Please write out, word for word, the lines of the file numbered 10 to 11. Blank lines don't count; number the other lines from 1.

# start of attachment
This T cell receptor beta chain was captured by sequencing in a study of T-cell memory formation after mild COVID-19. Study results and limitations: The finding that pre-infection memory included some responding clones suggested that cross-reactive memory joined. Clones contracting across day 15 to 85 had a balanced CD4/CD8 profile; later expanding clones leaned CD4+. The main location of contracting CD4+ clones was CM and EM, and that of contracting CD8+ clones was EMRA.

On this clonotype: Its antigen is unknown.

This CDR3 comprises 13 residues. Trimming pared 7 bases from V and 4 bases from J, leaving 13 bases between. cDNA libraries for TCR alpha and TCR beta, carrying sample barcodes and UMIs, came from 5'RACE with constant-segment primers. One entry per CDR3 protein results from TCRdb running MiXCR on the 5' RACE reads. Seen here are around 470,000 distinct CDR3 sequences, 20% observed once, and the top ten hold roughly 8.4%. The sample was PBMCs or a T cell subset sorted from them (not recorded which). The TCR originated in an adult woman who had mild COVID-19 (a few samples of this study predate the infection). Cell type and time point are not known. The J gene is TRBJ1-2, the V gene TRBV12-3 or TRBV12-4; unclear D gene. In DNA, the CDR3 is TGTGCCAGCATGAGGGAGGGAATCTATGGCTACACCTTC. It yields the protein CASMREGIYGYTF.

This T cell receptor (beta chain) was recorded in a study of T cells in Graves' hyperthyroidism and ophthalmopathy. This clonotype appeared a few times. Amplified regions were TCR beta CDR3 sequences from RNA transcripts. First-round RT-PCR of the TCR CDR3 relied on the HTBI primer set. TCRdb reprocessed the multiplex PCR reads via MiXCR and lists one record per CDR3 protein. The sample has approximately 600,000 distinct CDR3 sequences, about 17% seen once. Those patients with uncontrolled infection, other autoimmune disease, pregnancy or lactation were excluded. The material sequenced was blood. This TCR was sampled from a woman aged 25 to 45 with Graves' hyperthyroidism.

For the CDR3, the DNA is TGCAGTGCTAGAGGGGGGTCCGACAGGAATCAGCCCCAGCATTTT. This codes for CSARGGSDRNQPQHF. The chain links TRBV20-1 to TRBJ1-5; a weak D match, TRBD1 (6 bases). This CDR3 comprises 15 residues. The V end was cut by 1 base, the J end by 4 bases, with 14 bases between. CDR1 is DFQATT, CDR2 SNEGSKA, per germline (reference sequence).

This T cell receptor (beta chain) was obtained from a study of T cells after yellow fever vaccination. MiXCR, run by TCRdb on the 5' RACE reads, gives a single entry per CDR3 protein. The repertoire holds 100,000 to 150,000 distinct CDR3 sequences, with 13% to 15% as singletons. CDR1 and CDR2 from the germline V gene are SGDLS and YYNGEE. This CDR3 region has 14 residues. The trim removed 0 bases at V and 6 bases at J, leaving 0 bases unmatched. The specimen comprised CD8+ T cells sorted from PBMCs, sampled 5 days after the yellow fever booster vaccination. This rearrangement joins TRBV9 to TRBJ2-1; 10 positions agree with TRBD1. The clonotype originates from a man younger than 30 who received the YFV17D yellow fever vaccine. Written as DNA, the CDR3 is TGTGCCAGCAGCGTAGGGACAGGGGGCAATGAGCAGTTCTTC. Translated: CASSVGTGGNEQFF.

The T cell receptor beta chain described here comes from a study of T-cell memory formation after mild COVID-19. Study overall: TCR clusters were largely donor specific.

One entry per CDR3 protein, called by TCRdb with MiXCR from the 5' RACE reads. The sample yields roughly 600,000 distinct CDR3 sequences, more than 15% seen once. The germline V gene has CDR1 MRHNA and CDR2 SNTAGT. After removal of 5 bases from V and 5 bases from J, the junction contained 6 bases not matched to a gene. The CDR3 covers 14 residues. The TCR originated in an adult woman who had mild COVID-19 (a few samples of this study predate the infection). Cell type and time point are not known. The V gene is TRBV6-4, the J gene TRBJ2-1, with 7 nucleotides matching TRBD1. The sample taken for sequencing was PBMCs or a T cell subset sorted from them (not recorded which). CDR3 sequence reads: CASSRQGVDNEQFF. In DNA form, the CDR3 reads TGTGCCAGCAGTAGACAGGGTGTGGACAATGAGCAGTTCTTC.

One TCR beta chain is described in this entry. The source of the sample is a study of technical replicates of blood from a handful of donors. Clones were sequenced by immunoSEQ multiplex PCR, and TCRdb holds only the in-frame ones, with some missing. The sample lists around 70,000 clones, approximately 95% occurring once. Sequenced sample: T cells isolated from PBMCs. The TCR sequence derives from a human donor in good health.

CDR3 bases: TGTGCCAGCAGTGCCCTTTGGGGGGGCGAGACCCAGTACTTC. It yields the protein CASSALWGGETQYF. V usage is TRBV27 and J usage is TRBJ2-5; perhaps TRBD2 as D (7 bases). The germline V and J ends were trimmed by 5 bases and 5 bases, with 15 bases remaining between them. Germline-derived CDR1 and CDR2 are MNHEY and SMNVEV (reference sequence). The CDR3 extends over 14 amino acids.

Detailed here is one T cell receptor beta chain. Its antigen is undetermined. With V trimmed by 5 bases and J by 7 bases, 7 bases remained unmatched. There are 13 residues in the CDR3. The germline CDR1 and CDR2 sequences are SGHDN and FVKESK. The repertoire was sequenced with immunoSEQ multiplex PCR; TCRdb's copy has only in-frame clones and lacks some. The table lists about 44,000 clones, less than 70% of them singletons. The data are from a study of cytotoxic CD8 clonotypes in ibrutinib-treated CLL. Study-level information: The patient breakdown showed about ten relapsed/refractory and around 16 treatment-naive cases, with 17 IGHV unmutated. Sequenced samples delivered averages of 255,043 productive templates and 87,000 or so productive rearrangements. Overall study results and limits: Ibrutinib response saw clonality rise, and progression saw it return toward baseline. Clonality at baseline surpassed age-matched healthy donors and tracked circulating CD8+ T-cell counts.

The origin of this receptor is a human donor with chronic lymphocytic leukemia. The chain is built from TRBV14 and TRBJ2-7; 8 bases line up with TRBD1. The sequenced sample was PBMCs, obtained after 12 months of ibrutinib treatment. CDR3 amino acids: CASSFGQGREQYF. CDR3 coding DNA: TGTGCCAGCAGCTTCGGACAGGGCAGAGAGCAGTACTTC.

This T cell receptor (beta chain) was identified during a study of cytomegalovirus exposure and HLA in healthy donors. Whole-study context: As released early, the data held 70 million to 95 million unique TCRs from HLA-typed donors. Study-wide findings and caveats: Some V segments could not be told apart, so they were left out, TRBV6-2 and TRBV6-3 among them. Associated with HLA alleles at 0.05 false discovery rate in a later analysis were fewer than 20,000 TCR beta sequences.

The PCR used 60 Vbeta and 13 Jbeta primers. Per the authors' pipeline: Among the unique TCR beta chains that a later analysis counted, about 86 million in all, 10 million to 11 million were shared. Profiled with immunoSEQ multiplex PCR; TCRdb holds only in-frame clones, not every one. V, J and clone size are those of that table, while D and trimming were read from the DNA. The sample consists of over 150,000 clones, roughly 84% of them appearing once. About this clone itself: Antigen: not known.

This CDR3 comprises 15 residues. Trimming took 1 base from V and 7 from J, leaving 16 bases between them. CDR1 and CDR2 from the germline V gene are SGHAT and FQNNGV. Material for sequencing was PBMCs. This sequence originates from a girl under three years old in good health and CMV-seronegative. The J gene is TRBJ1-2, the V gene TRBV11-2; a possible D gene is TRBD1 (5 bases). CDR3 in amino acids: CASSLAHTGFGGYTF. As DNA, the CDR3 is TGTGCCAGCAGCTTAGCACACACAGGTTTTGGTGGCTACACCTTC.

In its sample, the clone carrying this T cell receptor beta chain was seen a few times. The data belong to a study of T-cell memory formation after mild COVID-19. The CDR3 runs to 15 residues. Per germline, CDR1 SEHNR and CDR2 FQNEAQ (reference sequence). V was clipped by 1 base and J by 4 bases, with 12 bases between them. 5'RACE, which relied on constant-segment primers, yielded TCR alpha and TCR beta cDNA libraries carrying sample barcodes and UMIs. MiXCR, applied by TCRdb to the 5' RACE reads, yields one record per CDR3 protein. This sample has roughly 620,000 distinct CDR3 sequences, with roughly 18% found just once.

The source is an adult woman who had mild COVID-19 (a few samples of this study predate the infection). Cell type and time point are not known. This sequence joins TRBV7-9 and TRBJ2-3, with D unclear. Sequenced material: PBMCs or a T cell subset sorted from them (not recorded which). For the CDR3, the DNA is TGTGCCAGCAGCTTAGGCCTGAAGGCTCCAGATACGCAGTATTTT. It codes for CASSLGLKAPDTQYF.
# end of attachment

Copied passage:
CDR3 bases: TGTGCCAGCAGTGCCCTTTGGGGGGGCGAGACCCAGTACTTC. It yields the protein CASSALWGGETQYF. V usage is TRBV27 and J usage is TRBJ2-5; perhaps TRBD2 as D (7 bases). The germline V and J ends were trimmed by 5 bases and 5 bases, with 15 bases remaining between them. Germline-derived CDR1 and CDR2 are MNHEY and SMNVEV (reference sequence). The CDR3 extends over 14 amino acids.

Detailed here is one T cell receptor beta chain. Its antigen is undetermined. With V trimmed by 5 bases and J by 7 bases, 7 bases remained unmatched. There are 13 residues in the CDR3. The germline CDR1 and CDR2 sequences are SGHDN and FVKESK. The repertoire was sequenced with immunoSEQ multiplex PCR; TCRdb's copy has only in-frame clones and lacks some. The table lists about 44,000 clones, less than 70% of them singletons. The data are from a study of cytotoxic CD8 clonotypes in ibrutinib-treated CLL. Study-level information: The patient breakdown showed about ten relapsed/refractory and around 16 treatment-naive cases, with 17 IGHV unmutated. Sequenced samples delivered averages of 255,043 productive templates and 87,000 or so productive rearrangements. Overall study results and limits: Ibrutinib response saw clonality rise, and progression saw it return toward baseline. Clonality at baseline surpassed age-matched healthy donors and tracked circulating CD8+ T-cell counts.